Udall Scholar to Pursue Neonatology in Native Care

Tamee Livermont, who grew up on the Pine Ride Indian Reservation and was awarded a Udall scholarship because of her interest in becoming a neonatologist serving native infants and mothers.

Tamee Livermont, who grew up on the Pine Ride Indian Reservation and was awarded a Udall scholarship because of her interest in becoming a neonatologist serving native infants and mothers.

Published June 29, 2016

VERMILLION, SOUTH DAKOTA – Tamee Livermont, a University of South Dakota medical biology major, was awarded a Udall scholarship based on her interest in becoming a neonatologist serving Native American newborn infants and their mothers.

Livermont is a member of the Oglala Sioux Tribe from Martin, South Dakota, on the Pine Ridge Reservation. “Where I grew up, I saw mothers using drugs and alcohol while they were pregnant and I could see the effect this had on their children, who were born addicted,” she said. “I feel as a neonatologist, I could be a first line of defense for those babies.”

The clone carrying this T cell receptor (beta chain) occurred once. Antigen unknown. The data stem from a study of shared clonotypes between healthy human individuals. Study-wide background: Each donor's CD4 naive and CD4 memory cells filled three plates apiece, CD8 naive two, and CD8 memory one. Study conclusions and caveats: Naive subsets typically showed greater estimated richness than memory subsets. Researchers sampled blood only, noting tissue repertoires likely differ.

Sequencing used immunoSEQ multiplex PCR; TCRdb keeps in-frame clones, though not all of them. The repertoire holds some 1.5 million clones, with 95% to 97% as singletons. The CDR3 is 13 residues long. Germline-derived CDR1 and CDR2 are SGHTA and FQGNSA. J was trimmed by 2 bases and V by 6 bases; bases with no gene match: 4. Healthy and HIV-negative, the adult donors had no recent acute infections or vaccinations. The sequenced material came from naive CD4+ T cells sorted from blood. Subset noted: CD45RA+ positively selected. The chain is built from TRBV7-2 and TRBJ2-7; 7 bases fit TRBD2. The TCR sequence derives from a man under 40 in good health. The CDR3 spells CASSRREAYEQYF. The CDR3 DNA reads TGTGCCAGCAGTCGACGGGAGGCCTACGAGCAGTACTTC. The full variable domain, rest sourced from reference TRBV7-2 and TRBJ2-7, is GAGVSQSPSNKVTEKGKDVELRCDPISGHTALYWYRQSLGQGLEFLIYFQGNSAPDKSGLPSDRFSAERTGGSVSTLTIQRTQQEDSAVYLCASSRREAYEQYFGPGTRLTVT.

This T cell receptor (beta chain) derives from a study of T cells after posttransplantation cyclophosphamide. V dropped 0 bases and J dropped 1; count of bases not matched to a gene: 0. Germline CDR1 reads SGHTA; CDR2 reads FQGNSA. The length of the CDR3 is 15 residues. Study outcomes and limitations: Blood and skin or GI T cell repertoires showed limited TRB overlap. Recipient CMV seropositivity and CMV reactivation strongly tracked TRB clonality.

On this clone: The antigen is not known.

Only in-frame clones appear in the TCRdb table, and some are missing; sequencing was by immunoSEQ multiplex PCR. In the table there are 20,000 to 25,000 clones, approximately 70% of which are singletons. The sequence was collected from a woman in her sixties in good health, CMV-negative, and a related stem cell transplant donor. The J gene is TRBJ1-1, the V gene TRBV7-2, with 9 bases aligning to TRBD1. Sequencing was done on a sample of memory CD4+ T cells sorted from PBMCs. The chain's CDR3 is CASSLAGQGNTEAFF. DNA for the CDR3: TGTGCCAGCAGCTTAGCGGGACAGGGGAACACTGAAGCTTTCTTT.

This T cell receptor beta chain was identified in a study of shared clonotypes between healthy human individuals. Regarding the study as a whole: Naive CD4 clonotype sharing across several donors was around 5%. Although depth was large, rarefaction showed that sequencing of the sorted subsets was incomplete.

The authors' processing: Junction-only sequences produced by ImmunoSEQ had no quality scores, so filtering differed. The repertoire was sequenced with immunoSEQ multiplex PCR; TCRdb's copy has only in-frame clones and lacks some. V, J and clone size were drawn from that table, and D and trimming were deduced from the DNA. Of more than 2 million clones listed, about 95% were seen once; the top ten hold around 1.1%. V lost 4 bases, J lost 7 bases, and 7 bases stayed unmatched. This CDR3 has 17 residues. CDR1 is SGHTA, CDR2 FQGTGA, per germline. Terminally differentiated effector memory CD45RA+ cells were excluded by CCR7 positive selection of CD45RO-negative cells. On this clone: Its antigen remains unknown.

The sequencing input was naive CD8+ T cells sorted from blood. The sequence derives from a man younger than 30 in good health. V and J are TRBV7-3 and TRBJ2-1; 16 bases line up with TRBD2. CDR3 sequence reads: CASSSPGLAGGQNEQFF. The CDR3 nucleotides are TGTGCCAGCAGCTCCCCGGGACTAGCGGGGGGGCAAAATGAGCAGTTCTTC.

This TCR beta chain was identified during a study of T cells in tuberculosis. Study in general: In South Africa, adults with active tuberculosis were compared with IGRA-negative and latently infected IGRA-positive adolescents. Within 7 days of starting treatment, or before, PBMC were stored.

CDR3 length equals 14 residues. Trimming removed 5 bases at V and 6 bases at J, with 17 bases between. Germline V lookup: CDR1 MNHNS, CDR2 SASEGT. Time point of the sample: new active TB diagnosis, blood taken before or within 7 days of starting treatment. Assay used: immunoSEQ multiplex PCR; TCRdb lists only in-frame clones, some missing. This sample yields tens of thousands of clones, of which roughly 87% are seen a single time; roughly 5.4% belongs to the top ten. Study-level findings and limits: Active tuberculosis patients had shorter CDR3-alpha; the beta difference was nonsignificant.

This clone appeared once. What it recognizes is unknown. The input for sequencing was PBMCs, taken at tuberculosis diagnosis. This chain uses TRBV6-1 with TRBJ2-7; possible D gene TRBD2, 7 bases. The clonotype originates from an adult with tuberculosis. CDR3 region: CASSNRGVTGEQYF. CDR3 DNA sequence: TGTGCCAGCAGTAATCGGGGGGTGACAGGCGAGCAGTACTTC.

In addition to working as a medical specialist in an Indian Health Service hospital or in a location with a large Native American population, Livermont, who will be a senior at USD this fall, also plans to use her education and background to counter drug and alcohol abuse through prevention education programs. “I want to do something that will make a difference,” she said.

This summer, Livermont is researching methamphetamine addiction in the laboratory of Lisa McFadden, Ph.D., assistant professor of basic biomedical sciences. Livermont is also a member of the American Indian Science and Engineering Society, the USD Medical Biology Club and various other groups on campus.

She is one of 60 students from 49 colleges and universities chosen for the Udall scholarships that provide up to $7,000 for the scholar’s junior or senior year. The Udall Foundation selects recipients based on their commitment to careers in the environment, American Indian health care or tribal public policy; leadership potential; record of public service; and academic achievement. The scholars were selected from 482 candidates nominated by 227 colleges and universities.

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